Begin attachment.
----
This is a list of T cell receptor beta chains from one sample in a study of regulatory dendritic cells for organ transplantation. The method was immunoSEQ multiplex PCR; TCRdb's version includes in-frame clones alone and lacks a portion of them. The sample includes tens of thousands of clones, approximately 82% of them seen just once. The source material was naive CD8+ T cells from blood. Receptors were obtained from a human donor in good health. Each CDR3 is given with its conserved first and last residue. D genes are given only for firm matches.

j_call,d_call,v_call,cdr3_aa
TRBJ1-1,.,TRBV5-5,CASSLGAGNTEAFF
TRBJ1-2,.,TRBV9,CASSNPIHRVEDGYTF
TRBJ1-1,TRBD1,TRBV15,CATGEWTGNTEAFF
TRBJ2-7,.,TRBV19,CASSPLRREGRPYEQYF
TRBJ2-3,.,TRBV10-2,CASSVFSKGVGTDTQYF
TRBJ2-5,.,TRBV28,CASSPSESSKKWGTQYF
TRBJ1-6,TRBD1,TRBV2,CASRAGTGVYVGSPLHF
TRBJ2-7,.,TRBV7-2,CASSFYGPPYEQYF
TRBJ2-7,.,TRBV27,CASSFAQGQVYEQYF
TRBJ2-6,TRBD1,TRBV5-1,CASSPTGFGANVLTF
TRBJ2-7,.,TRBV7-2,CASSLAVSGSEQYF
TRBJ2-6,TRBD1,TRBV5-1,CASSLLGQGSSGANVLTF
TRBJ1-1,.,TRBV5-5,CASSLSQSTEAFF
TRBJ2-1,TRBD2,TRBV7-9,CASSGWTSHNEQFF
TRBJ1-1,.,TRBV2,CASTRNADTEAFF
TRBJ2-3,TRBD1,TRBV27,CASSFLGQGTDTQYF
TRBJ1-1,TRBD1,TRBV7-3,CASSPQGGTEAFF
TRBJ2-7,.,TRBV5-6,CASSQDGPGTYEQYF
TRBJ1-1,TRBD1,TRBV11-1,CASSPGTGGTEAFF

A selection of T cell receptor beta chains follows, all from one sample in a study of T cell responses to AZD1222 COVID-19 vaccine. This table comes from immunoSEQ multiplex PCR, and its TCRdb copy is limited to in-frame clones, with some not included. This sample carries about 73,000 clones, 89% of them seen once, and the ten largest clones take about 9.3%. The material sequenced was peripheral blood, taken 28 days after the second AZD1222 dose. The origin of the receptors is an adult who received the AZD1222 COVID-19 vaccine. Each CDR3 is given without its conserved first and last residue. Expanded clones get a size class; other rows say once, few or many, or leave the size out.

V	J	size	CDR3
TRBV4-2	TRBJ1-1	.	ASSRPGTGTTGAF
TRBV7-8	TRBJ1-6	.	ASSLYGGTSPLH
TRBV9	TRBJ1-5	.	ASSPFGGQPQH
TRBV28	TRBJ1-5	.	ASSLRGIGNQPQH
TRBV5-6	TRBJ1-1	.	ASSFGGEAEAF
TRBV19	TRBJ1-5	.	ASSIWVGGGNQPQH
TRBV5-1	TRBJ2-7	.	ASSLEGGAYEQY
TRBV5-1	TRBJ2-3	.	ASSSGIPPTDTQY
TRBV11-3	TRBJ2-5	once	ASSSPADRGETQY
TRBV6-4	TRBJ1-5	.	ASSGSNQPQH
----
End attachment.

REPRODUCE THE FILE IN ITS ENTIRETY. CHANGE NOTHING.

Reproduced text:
This is a list of T cell receptor beta chains from one sample in a study of regulatory dendritic cells for organ transplantation. The method was immunoSEQ multiplex PCR; TCRdb's version includes in-frame clones alone and lacks a portion of them. The sample includes tens of thousands of clones, approximately 82% of them seen just once. The source material was naive CD8+ T cells from blood. Receptors were obtained from a human donor in good health. Each CDR3 is given with its conserved first and last residue. D genes are given only for firm matches.

j_call,d_call,v_call,cdr3_aa
TRBJ1-1,.,TRBV5-5,CASSLGAGNTEAFF
TRBJ1-2,.,TRBV9,CASSNPIHRVEDGYTF
TRBJ1-1,TRBD1,TRBV15,CATGEWTGNTEAFF
TRBJ2-7,.,TRBV19,CASSPLRREGRPYEQYF
TRBJ2-3,.,TRBV10-2,CASSVFSKGVGTDTQYF
TRBJ2-5,.,TRBV28,CASSPSESSKKWGTQYF
TRBJ1-6,TRBD1,TRBV2,CASRAGTGVYVGSPLHF
TRBJ2-7,.,TRBV7-2,CASSFYGPPYEQYF
TRBJ2-7,.,TRBV27,CASSFAQGQVYEQYF
TRBJ2-6,TRBD1,TRBV5-1,CASSPTGFGANVLTF
TRBJ2-7,.,TRBV7-2,CASSLAVSGSEQYF
TRBJ2-6,TRBD1,TRBV5-1,CASSLLGQGSSGANVLTF
TRBJ1-1,.,TRBV5-5,CASSLSQSTEAFF
TRBJ2-1,TRBD2,TRBV7-9,CASSGWTSHNEQFF
TRBJ1-1,.,TRBV2,CASTRNADTEAFF
TRBJ2-3,TRBD1,TRBV27,CASSFLGQGTDTQYF
TRBJ1-1,TRBD1,TRBV7-3,CASSPQGGTEAFF
TRBJ2-7,.,TRBV5-6,CASSQDGPGTYEQYF
TRBJ1-1,TRBD1,TRBV11-1,CASSPGTGGTEAFF

A selection of T cell receptor beta chains follows, all from one sample in a study of T cell responses to AZD1222 COVID-19 vaccine. This table comes from immunoSEQ multiplex PCR, and its TCRdb copy is limited to in-frame clones, with some not included. This sample carries about 73,000 clones, 89% of them seen once, and the ten largest clones take about 9.3%. The material sequenced was peripheral blood, taken 28 days after the second AZD1222 dose. The origin of the receptors is an adult who received the AZD1222 COVID-19 vaccine. Each CDR3 is given without its conserved first and last residue. Expanded clones get a size class; other rows say once, few or many, or leave the size out.

V	J	size	CDR3
TRBV4-2	TRBJ1-1	.	ASSRPGTGTTGAF
TRBV7-8	TRBJ1-6	.	ASSLYGGTSPLH
TRBV9	TRBJ1-5	.	ASSPFGGQPQH
TRBV28	TRBJ1-5	.	ASSLRGIGNQPQH
TRBV5-6	TRBJ1-1	.	ASSFGGEAEAF
TRBV19	TRBJ1-5	.	ASSIWVGGGNQPQH
TRBV5-1	TRBJ2-7	.	ASSLEGGAYEQY
TRBV5-1	TRBJ2-3	.	ASSSGIPPTDTQY
TRBV11-3	TRBJ2-5	once	ASSSPADRGETQY
TRBV6-4	TRBJ1-5	.	ASSGSNQPQH